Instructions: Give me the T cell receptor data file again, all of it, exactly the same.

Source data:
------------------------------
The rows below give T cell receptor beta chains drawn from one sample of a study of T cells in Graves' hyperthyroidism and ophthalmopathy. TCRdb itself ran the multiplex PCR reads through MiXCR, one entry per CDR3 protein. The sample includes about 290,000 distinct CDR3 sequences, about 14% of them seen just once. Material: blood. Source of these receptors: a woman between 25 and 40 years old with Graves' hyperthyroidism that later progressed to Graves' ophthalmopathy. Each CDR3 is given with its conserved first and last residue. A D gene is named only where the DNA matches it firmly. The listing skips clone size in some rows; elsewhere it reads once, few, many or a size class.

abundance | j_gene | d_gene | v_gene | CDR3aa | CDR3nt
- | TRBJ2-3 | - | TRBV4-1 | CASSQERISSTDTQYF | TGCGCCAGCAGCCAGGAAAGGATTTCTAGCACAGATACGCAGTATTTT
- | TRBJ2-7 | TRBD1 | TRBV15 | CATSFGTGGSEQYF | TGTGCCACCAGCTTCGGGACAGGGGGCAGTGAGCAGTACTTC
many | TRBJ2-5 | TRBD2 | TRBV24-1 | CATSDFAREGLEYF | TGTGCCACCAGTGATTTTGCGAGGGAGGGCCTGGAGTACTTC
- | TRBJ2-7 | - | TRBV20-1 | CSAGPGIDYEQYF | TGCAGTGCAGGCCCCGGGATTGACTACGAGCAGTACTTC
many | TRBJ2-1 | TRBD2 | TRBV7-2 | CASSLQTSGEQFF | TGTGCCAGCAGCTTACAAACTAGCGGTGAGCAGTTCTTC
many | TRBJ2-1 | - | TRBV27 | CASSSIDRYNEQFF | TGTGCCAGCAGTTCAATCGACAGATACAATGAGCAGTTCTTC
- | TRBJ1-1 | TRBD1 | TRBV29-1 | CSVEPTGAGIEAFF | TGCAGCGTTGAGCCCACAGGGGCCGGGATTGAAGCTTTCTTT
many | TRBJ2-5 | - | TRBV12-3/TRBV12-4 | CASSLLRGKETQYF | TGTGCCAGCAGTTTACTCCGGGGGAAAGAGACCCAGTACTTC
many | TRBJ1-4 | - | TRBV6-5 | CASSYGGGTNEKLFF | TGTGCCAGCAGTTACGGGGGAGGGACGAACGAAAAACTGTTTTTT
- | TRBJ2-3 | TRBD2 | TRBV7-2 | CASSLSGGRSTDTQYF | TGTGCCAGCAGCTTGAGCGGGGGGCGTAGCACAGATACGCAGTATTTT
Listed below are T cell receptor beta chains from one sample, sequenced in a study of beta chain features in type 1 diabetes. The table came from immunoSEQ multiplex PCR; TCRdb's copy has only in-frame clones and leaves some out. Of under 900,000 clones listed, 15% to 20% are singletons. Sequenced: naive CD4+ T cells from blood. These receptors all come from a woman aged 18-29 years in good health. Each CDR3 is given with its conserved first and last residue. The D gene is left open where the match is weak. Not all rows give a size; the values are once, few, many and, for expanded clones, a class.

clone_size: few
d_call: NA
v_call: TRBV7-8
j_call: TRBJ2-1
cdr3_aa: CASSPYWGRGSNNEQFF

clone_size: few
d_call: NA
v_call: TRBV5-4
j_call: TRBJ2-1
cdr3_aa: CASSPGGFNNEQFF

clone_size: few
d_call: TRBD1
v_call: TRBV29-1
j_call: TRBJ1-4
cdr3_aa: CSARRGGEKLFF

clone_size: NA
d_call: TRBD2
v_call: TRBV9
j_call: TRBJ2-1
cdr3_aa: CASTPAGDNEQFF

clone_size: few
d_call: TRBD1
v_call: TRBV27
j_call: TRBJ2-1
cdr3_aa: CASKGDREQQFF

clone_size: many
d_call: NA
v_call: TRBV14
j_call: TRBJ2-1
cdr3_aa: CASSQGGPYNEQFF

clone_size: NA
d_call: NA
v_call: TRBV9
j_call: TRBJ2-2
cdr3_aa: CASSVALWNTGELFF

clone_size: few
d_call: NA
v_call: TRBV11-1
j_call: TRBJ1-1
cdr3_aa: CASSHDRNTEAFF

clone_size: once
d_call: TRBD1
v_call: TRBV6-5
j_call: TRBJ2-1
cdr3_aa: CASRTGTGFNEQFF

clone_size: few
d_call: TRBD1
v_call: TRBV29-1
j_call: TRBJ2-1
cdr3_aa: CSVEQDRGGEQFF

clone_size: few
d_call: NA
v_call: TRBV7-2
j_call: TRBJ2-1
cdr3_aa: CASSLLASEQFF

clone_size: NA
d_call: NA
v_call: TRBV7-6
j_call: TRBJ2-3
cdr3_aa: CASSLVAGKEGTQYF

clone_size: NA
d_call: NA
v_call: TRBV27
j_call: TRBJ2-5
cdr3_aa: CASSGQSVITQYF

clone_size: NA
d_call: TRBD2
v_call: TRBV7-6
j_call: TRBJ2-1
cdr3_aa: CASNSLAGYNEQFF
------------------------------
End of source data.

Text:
The rows below give T cell receptor beta chains drawn from one sample of a study of T cells in Graves' hyperthyroidism and ophthalmopathy. TCRdb itself ran the multiplex PCR reads through MiXCR, one entry per CDR3 protein. The sample includes about 290,000 distinct CDR3 sequences, about 14% of them seen just once. Material: blood. Source of these receptors: a woman between 25 and 40 years old with Graves' hyperthyroidism that later progressed to Graves' ophthalmopathy. Each CDR3 is given with its conserved first and last residue. A D gene is named only where the DNA matches it firmly. The listing skips clone size in some rows; elsewhere it reads once, few, many or a size class.

abundance | j_gene | d_gene | v_gene | CDR3aa | CDR3nt
- | TRBJ2-3 | - | TRBV4-1 | CASSQERISSTDTQYF | TGCGCCAGCAGCCAGGAAAGGATTTCTAGCACAGATACGCAGTATTTT
- | TRBJ2-7 | TRBD1 | TRBV15 | CATSFGTGGSEQYF | TGTGCCACCAGCTTCGGGACAGGGGGCAGTGAGCAGTACTTC
many | TRBJ2-5 | TRBD2 | TRBV24-1 | CATSDFAREGLEYF | TGTGCCACCAGTGATTTTGCGAGGGAGGGCCTGGAGTACTTC
- | TRBJ2-7 | - | TRBV20-1 | CSAGPGIDYEQYF | TGCAGTGCAGGCCCCGGGATTGACTACGAGCAGTACTTC
many | TRBJ2-1 | TRBD2 | TRBV7-2 | CASSLQTSGEQFF | TGTGCCAGCAGCTTACAAACTAGCGGTGAGCAGTTCTTC
many | TRBJ2-1 | - | TRBV27 | CASSSIDRYNEQFF | TGTGCCAGCAGTTCAATCGACAGATACAATGAGCAGTTCTTC
- | TRBJ1-1 | TRBD1 | TRBV29-1 | CSVEPTGAGIEAFF | TGCAGCGTTGAGCCCACAGGGGCCGGGATTGAAGCTTTCTTT
many | TRBJ2-5 | - | TRBV12-3/TRBV12-4 | CASSLLRGKETQYF | TGTGCCAGCAGTTTACTCCGGGGGAAAGAGACCCAGTACTTC
many | TRBJ1-4 | - | TRBV6-5 | CASSYGGGTNEKLFF | TGTGCCAGCAGTTACGGGGGAGGGACGAACGAAAAACTGTTTTTT
- | TRBJ2-3 | TRBD2 | TRBV7-2 | CASSLSGGRSTDTQYF | TGTGCCAGCAGCTTGAGCGGGGGGCGTAGCACAGATACGCAGTATTTT
Listed below are T cell receptor beta chains from one sample, sequenced in a study of beta chain features in type 1 diabetes. The table came from immunoSEQ multiplex PCR; TCRdb's copy has only in-frame clones and leaves some out. Of under 900,000 clones listed, 15% to 20% are singletons. Sequenced: naive CD4+ T cells from blood. These receptors all come from a woman aged 18-29 years in good health. Each CDR3 is given with its conserved first and last residue. The D gene is left open where the match is weak. Not all rows give a size; the values are once, few, many and, for expanded clones, a class.

clone_size: few
d_call: NA
v_call: TRBV7-8
j_call: TRBJ2-1
cdr3_aa: CASSPYWGRGSNNEQFF

clone_size: few
d_call: NA
v_call: TRBV5-4
j_call: TRBJ2-1
cdr3_aa: CASSPGGFNNEQFF

clone_size: few
d_call: TRBD1
v_call: TRBV29-1
j_call: TRBJ1-4
cdr3_aa: CSARRGGEKLFF

clone_size: NA
d_call: TRBD2
v_call: TRBV9
j_call: TRBJ2-1
cdr3_aa: CASTPAGDNEQFF

clone_size: few
d_call: TRBD1
v_call: TRBV27
j_call: TRBJ2-1
cdr3_aa: CASKGDREQQFF

clone_size: many
d_call: NA
v_call: TRBV14
j_call: TRBJ2-1
cdr3_aa: CASSQGGPYNEQFF

clone_size: NA
d_call: NA
v_call: TRBV9
j_call: TRBJ2-2
cdr3_aa: CASSVALWNTGELFF

clone_size: few
d_call: NA
v_call: TRBV11-1
j_call: TRBJ1-1
cdr3_aa: CASSHDRNTEAFF

clone_size: once
d_call: TRBD1
v_call: TRBV6-5
j_call: TRBJ2-1
cdr3_aa: CASRTGTGFNEQFF

clone_size: few
d_call: TRBD1
v_call: TRBV29-1
j_call: TRBJ2-1
cdr3_aa: CSVEQDRGGEQFF

clone_size: few
d_call: NA
v_call: TRBV7-2
j_call: TRBJ2-1
cdr3_aa: CASSLLASEQFF

clone_size: NA
d_call: NA
v_call: TRBV7-6
j_call: TRBJ2-3
cdr3_aa: CASSLVAGKEGTQYF

clone_size: NA
d_call: NA
v_call: TRBV27
j_call: TRBJ2-5
cdr3_aa: CASSGQSVITQYF

clone_size: NA
d_call: TRBD2
v_call: TRBV7-6
j_call: TRBJ2-1
cdr3_aa: CASNSLAGYNEQFF